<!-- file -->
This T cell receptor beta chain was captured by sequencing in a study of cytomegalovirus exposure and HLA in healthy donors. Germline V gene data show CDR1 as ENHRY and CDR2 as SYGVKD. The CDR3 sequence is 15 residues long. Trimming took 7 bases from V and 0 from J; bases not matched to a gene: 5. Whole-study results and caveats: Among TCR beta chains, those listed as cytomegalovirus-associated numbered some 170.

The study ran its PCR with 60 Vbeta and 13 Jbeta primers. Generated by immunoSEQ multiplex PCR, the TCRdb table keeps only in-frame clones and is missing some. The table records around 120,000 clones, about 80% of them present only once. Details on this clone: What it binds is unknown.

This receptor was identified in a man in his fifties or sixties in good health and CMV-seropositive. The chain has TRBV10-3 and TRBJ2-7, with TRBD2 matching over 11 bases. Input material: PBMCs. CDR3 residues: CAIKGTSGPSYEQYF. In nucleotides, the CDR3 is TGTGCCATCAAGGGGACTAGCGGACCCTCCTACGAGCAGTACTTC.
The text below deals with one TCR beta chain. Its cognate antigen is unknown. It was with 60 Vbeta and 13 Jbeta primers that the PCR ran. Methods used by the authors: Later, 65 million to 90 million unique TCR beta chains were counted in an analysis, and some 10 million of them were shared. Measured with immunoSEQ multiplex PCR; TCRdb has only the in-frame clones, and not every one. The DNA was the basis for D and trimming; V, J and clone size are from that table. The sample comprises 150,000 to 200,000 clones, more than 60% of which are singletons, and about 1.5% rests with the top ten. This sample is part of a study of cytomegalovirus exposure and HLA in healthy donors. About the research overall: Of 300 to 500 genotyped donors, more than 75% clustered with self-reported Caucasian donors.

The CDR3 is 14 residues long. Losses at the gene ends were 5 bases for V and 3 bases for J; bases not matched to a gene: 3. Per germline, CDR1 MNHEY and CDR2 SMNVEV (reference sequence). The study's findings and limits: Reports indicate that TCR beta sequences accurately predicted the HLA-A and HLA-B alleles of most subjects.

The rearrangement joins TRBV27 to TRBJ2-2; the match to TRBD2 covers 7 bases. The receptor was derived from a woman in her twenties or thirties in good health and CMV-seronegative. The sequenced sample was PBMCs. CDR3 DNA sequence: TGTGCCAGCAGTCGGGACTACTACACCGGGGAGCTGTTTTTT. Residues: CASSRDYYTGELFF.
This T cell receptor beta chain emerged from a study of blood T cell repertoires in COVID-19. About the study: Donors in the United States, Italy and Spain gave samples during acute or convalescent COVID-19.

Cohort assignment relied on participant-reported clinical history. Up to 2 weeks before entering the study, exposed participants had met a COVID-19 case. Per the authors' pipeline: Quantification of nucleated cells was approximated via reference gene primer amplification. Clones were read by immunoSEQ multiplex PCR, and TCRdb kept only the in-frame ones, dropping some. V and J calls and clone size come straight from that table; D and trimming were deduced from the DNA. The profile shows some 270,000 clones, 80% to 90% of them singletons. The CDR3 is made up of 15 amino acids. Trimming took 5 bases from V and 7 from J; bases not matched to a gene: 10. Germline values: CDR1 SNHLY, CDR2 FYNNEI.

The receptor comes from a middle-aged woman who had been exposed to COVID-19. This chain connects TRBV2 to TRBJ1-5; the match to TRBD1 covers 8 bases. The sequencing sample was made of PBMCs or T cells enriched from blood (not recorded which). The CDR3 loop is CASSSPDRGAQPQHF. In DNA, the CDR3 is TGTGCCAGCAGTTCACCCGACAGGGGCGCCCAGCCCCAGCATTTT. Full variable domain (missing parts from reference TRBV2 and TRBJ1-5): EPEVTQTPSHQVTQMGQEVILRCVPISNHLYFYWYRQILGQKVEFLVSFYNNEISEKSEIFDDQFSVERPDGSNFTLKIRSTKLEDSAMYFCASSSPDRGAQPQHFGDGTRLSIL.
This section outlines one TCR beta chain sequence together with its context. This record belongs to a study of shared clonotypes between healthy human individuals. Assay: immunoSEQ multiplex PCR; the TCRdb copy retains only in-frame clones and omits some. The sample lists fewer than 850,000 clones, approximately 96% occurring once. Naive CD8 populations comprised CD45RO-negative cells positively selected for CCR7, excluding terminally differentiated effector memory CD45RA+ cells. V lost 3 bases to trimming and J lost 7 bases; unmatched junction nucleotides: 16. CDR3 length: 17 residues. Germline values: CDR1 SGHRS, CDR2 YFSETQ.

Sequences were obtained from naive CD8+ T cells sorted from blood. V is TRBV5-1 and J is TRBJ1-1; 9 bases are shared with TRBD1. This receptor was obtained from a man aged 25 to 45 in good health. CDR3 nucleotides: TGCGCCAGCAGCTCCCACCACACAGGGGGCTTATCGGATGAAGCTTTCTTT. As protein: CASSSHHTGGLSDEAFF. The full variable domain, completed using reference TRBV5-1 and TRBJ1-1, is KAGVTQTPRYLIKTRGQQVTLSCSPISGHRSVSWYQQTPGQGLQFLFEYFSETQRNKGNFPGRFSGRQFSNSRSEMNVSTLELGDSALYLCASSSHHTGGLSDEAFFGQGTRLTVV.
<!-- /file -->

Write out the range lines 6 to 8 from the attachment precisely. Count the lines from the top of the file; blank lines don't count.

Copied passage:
The rearrangement joins TRBV27 to TRBJ2-2; the match to TRBD2 covers 7 bases. The receptor was derived from a woman in her twenties or thirties in good health and CMV-seronegative. The sequenced sample was PBMCs. CDR3 DNA sequence: TGTGCCAGCAGTCGGGACTACTACACCGGGGAGCTGTTTTTT. Residues: CASSRDYYTGELFF.
This T cell receptor beta chain emerged from a study of blood T cell repertoires in COVID-19. About the study: Donors in the United States, Italy and Spain gave samples during acute or convalescent COVID-19.

Cohort assignment relied on participant-reported clinical history. Up to 2 weeks before entering the study, exposed participants had met a COVID-19 case. Per the authors' pipeline: Quantification of nucleated cells was approximated via reference gene primer amplification. Clones were read by immunoSEQ multiplex PCR, and TCRdb kept only the in-frame ones, dropping some. V and J calls and clone size come straight from that table; D and trimming were deduced from the DNA. The profile shows some 270,000 clones, 80% to 90% of them singletons. The CDR3 is made up of 15 amino acids. Trimming took 5 bases from V and 7 from J; bases not matched to a gene: 10. Germline values: CDR1 SNHLY, CDR2 FYNNEI.